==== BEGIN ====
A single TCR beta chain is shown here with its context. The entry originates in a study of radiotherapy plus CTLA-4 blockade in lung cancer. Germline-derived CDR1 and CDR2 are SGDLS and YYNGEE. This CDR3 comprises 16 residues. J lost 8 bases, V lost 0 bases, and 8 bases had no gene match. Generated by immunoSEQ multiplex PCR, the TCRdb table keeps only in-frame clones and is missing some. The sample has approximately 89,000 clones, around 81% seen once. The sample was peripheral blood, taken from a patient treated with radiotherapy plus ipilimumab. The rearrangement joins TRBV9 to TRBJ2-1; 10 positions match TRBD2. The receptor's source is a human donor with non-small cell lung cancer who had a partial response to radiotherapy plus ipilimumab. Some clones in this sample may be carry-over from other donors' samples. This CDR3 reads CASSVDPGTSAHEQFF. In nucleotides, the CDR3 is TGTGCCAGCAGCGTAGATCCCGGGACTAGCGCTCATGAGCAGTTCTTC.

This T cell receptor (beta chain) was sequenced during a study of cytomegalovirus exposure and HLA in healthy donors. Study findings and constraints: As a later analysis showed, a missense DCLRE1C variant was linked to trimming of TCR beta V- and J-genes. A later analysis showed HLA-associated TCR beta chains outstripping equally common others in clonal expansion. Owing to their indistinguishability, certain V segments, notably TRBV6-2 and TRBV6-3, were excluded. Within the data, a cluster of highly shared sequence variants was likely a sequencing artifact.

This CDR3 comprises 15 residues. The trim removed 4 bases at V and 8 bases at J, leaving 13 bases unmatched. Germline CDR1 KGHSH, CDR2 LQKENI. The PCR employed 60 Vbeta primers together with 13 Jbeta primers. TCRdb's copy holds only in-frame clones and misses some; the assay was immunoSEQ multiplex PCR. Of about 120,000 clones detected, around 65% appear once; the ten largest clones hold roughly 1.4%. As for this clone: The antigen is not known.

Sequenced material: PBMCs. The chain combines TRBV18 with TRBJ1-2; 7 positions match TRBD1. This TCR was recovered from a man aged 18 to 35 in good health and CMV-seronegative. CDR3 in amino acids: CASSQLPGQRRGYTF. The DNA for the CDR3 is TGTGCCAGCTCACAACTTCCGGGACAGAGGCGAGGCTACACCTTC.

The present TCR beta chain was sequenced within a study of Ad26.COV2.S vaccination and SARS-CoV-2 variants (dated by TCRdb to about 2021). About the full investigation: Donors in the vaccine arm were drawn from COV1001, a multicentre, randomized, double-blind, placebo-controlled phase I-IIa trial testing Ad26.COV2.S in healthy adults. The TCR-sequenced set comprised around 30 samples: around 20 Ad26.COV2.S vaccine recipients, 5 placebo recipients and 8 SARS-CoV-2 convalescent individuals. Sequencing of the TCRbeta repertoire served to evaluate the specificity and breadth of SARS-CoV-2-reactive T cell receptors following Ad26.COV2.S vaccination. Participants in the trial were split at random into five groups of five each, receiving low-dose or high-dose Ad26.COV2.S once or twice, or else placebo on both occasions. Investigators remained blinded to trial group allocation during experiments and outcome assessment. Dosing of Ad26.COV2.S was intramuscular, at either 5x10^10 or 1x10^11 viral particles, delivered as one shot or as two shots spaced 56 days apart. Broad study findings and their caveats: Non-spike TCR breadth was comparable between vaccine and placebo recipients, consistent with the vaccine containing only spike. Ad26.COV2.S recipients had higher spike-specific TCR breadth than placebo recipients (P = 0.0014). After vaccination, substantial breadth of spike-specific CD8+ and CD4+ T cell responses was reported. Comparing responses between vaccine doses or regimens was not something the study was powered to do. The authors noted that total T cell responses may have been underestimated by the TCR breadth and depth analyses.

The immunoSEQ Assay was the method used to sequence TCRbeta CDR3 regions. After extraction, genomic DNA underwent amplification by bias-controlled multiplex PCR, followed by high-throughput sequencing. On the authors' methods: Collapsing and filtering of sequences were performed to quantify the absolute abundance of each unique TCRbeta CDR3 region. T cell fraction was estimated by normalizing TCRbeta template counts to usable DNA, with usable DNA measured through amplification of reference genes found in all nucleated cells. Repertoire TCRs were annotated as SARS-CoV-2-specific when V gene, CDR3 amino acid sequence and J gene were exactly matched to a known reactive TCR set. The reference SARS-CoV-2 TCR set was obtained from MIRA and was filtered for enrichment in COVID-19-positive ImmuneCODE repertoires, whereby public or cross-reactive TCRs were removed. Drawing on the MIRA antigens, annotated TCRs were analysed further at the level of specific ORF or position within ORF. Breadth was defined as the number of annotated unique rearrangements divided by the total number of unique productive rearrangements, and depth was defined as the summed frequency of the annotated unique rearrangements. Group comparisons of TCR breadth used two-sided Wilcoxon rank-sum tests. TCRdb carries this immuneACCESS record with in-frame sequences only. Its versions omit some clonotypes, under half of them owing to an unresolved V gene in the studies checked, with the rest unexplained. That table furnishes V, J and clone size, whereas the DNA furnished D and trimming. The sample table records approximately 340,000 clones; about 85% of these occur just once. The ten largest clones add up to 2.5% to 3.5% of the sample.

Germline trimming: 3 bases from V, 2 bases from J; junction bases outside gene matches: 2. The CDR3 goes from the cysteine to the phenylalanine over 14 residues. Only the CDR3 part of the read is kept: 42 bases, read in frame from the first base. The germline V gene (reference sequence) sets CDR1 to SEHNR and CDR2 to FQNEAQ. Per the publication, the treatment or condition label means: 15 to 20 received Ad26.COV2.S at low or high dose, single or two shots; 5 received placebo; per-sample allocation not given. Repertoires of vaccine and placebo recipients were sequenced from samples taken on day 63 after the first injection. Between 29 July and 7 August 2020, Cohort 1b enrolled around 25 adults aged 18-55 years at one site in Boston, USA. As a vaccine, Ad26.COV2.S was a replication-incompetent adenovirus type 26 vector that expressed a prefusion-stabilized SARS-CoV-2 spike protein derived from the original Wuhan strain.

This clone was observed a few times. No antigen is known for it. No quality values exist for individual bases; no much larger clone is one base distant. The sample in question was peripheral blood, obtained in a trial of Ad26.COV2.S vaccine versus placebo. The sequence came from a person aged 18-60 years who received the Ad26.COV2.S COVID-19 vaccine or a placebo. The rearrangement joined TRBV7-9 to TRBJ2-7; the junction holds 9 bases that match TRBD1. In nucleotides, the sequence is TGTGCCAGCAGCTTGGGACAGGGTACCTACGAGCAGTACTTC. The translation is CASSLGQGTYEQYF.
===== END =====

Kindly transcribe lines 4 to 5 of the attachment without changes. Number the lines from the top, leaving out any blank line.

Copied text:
Sequenced material: PBMCs. The chain combines TRBV18 with TRBJ1-2; 7 positions match TRBD1. This TCR was recovered from a man aged 18 to 35 in good health and CMV-seronegative. CDR3 in amino acids: CASSQLPGQRRGYTF. The DNA for the CDR3 is TGTGCCAGCTCACAACTTCCGGGACAGAGGCGAGGCTACACCTTC.

The present TCR beta chain was sequenced within a study of Ad26.COV2.S vaccination and SARS-CoV-2 variants (dated by TCRdb to about 2021). About the full investigation: Donors in the vaccine arm were drawn from COV1001, a multicentre, randomized, double-blind, placebo-controlled phase I-IIa trial testing Ad26.COV2.S in healthy adults. The TCR-sequenced set comprised around 30 samples: around 20 Ad26.COV2.S vaccine recipients, 5 placebo recipients and 8 SARS-CoV-2 convalescent individuals. Sequencing of the TCRbeta repertoire served to evaluate the specificity and breadth of SARS-CoV-2-reactive T cell receptors following Ad26.COV2.S vaccination. Participants in the trial were split at random into five groups of five each, receiving low-dose or high-dose Ad26.COV2.S once or twice, or else placebo on both occasions. Investigators remained blinded to trial group allocation during experiments and outcome assessment. Dosing of Ad26.COV2.S was intramuscular, at either 5x10^10 or 1x10^11 viral particles, delivered as one shot or as two shots spaced 56 days apart. Broad study findings and their caveats: Non-spike TCR breadth was comparable between vaccine and placebo recipients, consistent with the vaccine containing only spike. Ad26.COV2.S recipients had higher spike-specific TCR breadth than placebo recipients (P = 0.0014). After vaccination, substantial breadth of spike-specific CD8+ and CD4+ T cell responses was reported. Comparing responses between vaccine doses or regimens was not something the study was powered to do. The authors noted that total T cell responses may have been underestimated by the TCR breadth and depth analyses.